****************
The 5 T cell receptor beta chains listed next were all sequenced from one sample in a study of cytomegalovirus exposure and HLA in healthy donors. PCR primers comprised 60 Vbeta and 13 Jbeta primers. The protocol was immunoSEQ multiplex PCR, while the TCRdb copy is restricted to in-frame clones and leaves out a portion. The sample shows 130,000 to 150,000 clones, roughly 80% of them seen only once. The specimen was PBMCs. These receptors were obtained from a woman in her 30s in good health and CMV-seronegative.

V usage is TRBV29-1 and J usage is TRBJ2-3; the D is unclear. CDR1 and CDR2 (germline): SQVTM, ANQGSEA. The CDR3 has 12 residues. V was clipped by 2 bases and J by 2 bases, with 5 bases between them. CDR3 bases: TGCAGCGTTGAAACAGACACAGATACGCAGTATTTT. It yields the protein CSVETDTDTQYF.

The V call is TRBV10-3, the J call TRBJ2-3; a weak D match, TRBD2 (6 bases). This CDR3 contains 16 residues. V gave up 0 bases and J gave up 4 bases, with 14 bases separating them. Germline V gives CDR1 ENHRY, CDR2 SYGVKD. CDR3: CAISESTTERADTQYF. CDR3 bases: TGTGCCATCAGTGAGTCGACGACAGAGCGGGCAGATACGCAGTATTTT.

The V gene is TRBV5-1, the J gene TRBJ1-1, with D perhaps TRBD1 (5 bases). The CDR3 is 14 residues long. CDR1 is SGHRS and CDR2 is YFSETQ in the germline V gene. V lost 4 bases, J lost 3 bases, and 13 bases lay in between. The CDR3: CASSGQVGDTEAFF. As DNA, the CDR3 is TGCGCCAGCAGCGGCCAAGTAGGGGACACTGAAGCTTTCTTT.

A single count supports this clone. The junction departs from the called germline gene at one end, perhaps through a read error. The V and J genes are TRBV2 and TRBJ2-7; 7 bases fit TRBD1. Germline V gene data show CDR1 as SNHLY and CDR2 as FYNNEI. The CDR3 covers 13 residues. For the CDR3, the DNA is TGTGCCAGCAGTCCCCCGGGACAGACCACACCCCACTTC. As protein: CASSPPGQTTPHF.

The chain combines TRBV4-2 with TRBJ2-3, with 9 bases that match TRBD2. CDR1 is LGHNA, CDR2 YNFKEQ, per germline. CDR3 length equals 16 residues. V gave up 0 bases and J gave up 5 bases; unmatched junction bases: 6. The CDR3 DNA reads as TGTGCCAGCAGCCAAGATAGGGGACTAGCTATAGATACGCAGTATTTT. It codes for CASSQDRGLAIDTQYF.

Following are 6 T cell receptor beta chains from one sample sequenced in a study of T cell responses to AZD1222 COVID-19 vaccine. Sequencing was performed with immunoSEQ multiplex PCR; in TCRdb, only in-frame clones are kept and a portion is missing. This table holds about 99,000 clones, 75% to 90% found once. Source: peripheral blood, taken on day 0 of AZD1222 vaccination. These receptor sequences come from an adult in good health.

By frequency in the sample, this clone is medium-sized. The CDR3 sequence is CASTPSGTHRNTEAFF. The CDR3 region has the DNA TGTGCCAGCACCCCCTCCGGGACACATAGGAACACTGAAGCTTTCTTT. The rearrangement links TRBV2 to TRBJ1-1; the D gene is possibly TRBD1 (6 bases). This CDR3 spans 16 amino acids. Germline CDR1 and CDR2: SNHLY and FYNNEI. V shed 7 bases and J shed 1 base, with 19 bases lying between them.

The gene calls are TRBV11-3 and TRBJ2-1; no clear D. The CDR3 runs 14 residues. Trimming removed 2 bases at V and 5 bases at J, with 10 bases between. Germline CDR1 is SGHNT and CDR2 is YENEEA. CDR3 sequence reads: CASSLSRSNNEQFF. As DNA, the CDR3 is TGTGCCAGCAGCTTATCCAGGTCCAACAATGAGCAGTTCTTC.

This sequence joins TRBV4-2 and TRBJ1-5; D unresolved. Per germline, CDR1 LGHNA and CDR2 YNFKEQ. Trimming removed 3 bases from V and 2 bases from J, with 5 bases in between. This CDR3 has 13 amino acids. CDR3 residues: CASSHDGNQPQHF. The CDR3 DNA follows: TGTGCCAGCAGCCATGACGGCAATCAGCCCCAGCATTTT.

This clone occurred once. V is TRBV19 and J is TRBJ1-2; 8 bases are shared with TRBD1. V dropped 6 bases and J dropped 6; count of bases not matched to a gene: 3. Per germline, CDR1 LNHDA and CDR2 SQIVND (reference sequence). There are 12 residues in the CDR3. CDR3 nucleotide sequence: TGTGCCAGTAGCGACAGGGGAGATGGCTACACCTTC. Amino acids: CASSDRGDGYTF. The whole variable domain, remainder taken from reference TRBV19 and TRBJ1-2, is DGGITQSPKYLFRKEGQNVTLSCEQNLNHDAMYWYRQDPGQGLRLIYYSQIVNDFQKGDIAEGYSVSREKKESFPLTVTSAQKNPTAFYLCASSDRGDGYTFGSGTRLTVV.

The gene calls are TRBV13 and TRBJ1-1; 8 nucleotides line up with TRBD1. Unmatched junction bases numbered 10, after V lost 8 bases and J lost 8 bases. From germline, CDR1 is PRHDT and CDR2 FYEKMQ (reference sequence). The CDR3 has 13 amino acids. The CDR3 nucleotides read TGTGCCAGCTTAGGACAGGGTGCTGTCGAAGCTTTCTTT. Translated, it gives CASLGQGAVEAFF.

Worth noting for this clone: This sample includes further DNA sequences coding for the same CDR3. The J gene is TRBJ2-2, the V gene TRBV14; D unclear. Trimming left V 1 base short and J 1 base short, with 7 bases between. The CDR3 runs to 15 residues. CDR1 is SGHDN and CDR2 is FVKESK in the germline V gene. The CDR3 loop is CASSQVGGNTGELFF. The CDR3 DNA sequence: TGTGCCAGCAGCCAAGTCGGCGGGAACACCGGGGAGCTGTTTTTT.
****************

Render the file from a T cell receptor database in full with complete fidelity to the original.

The 5 T cell receptor beta chains listed next were all sequenced from one sample in a study of cytomegalovirus exposure and HLA in healthy donors. PCR primers comprised 60 Vbeta and 13 Jbeta primers. The protocol was immunoSEQ multiplex PCR, while the TCRdb copy is restricted to in-frame clones and leaves out a portion. The sample shows 130,000 to 150,000 clones, roughly 80% of them seen only once. The specimen was PBMCs. These receptors were obtained from a woman in her 30s in good health and CMV-seronegative.

V usage is TRBV29-1 and J usage is TRBJ2-3; the D is unclear. CDR1 and CDR2 (germline): SQVTM, ANQGSEA. The CDR3 has 12 residues. V was clipped by 2 bases and J by 2 bases, with 5 bases between them. CDR3 bases: TGCAGCGTTGAAACAGACACAGATACGCAGTATTTT. It yields the protein CSVETDTDTQYF.

The V call is TRBV10-3, the J call TRBJ2-3; a weak D match, TRBD2 (6 bases). This CDR3 contains 16 residues. V gave up 0 bases and J gave up 4 bases, with 14 bases separating them. Germline V gives CDR1 ENHRY, CDR2 SYGVKD. CDR3: CAISESTTERADTQYF. CDR3 bases: TGTGCCATCAGTGAGTCGACGACAGAGCGGGCAGATACGCAGTATTTT.

The V gene is TRBV5-1, the J gene TRBJ1-1, with D perhaps TRBD1 (5 bases). The CDR3 is 14 residues long. CDR1 is SGHRS and CDR2 is YFSETQ in the germline V gene. V lost 4 bases, J lost 3 bases, and 13 bases lay in between. The CDR3: CASSGQVGDTEAFF. As DNA, the CDR3 is TGCGCCAGCAGCGGCCAAGTAGGGGACACTGAAGCTTTCTTT.

A single count supports this clone. The junction departs from the called germline gene at one end, perhaps through a read error. The V and J genes are TRBV2 and TRBJ2-7; 7 bases fit TRBD1. Germline V gene data show CDR1 as SNHLY and CDR2 as FYNNEI. The CDR3 covers 13 residues. For the CDR3, the DNA is TGTGCCAGCAGTCCCCCGGGACAGACCACACCCCACTTC. As protein: CASSPPGQTTPHF.

The chain combines TRBV4-2 with TRBJ2-3, with 9 bases that match TRBD2. CDR1 is LGHNA, CDR2 YNFKEQ, per germline. CDR3 length equals 16 residues. V gave up 0 bases and J gave up 5 bases; unmatched junction bases: 6. The CDR3 DNA reads as TGTGCCAGCAGCCAAGATAGGGGACTAGCTATAGATACGCAGTATTTT. It codes for CASSQDRGLAIDTQYF.

Following are 6 T cell receptor beta chains from one sample sequenced in a study of T cell responses to AZD1222 COVID-19 vaccine. Sequencing was performed with immunoSEQ multiplex PCR; in TCRdb, only in-frame clones are kept and a portion is missing. This table holds about 99,000 clones, 75% to 90% found once. Source: peripheral blood, taken on day 0 of AZD1222 vaccination. These receptor sequences come from an adult in good health.

By frequency in the sample, this clone is medium-sized. The CDR3 sequence is CASTPSGTHRNTEAFF. The CDR3 region has the DNA TGTGCCAGCACCCCCTCCGGGACACATAGGAACACTGAAGCTTTCTTT. The rearrangement links TRBV2 to TRBJ1-1; the D gene is possibly TRBD1 (6 bases). This CDR3 spans 16 amino acids. Germline CDR1 and CDR2: SNHLY and FYNNEI. V shed 7 bases and J shed 1 base, with 19 bases lying between them.

The gene calls are TRBV11-3 and TRBJ2-1; no clear D. The CDR3 runs 14 residues. Trimming removed 2 bases at V and 5 bases at J, with 10 bases between. Germline CDR1 is SGHNT and CDR2 is YENEEA. CDR3 sequence reads: CASSLSRSNNEQFF. As DNA, the CDR3 is TGTGCCAGCAGCTTATCCAGGTCCAACAATGAGCAGTTCTTC.

This sequence joins TRBV4-2 and TRBJ1-5; D unresolved. Per germline, CDR1 LGHNA and CDR2 YNFKEQ. Trimming removed 3 bases from V and 2 bases from J, with 5 bases in between. This CDR3 has 13 amino acids. CDR3 residues: CASSHDGNQPQHF. The CDR3 DNA follows: TGTGCCAGCAGCCATGACGGCAATCAGCCCCAGCATTTT.

This clone occurred once. V is TRBV19 and J is TRBJ1-2; 8 bases are shared with TRBD1. V dropped 6 bases and J dropped 6; count of bases not matched to a gene: 3. Per germline, CDR1 LNHDA and CDR2 SQIVND (reference sequence). There are 12 residues in the CDR3. CDR3 nucleotide sequence: TGTGCCAGTAGCGACAGGGGAGATGGCTACACCTTC. Amino acids: CASSDRGDGYTF. The whole variable domain, remainder taken from reference TRBV19 and TRBJ1-2, is DGGITQSPKYLFRKEGQNVTLSCEQNLNHDAMYWYRQDPGQGLRLIYYSQIVNDFQKGDIAEGYSVSREKKESFPLTVTSAQKNPTAFYLCASSDRGDGYTFGSGTRLTVV.

The gene calls are TRBV13 and TRBJ1-1; 8 nucleotides line up with TRBD1. Unmatched junction bases numbered 10, after V lost 8 bases and J lost 8 bases. From germline, CDR1 is PRHDT and CDR2 FYEKMQ (reference sequence). The CDR3 has 13 amino acids. The CDR3 nucleotides read TGTGCCAGCTTAGGACAGGGTGCTGTCGAAGCTTTCTTT. Translated, it gives CASLGQGAVEAFF.

Worth noting for this clone: This sample includes further DNA sequences coding for the same CDR3. The J gene is TRBJ2-2, the V gene TRBV14; D unclear. Trimming left V 1 base short and J 1 base short, with 7 bases between. The CDR3 runs to 15 residues. CDR1 is SGHDN and CDR2 is FVKESK in the germline V gene. The CDR3 loop is CASSQVGGNTGELFF. The CDR3 DNA sequence: TGTGCCAGCAGCCAAGTCGGCGGGAACACCGGGGAGCTGTTTTTT.